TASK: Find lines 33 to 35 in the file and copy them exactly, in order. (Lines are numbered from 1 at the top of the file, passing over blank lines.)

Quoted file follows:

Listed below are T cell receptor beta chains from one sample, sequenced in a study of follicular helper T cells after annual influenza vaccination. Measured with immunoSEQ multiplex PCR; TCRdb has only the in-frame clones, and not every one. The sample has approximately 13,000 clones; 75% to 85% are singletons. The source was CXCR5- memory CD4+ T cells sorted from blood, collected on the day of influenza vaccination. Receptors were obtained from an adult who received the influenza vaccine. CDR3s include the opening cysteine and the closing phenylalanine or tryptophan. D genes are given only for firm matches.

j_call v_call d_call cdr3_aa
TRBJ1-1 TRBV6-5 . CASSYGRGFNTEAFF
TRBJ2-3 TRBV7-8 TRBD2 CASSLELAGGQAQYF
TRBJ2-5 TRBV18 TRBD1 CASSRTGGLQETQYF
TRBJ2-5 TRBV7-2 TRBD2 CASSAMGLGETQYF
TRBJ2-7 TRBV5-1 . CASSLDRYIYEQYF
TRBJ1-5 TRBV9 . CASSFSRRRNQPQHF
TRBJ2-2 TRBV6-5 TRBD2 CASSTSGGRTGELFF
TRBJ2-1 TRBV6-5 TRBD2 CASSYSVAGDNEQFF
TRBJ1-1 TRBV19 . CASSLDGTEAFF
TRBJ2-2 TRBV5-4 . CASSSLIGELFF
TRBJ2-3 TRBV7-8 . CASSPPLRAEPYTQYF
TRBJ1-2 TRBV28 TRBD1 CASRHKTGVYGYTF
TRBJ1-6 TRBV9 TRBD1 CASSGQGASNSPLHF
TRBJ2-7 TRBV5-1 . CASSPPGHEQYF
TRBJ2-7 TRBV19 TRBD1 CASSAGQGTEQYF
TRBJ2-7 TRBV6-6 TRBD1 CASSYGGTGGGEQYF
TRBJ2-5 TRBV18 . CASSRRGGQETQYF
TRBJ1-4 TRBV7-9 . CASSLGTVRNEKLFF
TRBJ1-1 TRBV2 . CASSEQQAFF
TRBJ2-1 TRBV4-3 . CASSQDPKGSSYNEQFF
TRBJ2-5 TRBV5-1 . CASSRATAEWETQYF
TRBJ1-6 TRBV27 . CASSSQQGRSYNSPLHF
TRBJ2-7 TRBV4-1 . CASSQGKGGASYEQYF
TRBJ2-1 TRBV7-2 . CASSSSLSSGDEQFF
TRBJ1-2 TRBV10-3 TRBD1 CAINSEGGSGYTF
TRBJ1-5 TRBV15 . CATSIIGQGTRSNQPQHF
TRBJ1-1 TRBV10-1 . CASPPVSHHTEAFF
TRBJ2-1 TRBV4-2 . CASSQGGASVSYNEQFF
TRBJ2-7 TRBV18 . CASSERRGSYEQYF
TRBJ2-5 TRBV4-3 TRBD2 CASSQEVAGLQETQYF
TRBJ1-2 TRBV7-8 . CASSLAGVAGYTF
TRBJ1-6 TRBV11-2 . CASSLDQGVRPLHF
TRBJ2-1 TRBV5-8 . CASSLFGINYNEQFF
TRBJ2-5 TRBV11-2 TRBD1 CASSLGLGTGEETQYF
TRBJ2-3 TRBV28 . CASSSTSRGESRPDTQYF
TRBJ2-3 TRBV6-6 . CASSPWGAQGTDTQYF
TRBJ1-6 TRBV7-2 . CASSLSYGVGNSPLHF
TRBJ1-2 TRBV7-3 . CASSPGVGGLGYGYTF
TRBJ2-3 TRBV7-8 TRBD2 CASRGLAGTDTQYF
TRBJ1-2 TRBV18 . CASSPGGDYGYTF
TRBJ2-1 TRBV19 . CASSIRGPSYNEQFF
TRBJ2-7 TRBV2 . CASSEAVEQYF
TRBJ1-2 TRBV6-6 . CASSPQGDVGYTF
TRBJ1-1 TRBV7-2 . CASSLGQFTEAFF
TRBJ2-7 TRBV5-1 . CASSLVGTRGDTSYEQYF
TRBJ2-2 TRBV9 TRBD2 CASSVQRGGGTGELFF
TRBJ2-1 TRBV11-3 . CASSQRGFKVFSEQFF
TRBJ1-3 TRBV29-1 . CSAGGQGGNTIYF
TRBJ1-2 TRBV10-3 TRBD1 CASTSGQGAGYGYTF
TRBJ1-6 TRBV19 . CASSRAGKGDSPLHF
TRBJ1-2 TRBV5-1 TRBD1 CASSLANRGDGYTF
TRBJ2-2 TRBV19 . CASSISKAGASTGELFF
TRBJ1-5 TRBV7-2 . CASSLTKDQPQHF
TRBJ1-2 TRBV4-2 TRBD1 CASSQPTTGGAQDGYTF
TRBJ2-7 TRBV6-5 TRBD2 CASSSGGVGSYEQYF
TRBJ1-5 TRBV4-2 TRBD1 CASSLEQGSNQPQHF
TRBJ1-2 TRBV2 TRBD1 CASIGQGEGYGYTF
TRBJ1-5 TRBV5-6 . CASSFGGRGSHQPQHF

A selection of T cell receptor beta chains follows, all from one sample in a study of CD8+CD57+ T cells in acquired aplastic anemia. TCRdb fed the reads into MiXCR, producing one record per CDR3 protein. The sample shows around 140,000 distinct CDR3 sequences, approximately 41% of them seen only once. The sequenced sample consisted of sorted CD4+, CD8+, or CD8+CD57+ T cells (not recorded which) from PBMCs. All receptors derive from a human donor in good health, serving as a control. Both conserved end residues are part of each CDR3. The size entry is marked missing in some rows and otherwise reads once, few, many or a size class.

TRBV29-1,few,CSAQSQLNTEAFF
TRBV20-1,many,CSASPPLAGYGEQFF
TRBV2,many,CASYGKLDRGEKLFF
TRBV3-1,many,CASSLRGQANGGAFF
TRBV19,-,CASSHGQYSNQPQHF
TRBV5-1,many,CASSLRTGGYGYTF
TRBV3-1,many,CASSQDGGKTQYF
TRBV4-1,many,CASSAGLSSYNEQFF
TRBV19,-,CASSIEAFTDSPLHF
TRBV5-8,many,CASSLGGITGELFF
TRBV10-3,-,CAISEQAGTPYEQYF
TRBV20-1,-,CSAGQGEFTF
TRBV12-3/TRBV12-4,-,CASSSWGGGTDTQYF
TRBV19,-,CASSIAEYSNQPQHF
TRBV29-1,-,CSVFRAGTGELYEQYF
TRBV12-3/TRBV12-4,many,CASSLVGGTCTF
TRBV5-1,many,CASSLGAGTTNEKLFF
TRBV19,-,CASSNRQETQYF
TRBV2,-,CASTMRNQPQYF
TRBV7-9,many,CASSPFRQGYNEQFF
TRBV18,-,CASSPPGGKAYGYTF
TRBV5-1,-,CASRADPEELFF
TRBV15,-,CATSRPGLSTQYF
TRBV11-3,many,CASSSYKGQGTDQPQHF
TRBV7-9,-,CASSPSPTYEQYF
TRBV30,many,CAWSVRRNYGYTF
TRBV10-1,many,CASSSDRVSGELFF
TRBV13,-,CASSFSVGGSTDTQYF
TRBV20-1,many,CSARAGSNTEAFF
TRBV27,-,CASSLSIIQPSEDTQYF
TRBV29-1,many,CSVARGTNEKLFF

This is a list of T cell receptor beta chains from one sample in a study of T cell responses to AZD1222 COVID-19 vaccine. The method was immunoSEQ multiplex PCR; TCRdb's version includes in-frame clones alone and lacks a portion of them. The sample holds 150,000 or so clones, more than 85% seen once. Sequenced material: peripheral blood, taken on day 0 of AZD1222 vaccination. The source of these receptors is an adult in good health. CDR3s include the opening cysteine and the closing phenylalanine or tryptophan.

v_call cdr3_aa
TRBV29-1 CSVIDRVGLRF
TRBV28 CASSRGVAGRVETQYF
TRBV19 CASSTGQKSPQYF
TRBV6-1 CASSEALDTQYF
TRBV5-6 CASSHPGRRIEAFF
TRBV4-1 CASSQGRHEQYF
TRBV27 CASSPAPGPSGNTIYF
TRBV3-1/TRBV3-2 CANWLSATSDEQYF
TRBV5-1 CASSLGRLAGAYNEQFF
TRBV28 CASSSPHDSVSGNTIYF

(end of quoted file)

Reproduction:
TRBJ1-2 TRBV7-8 . CASSLAGVAGYTF
TRBJ1-6 TRBV11-2 . CASSLDQGVRPLHF
TRBJ2-1 TRBV5-8 . CASSLFGINYNEQFF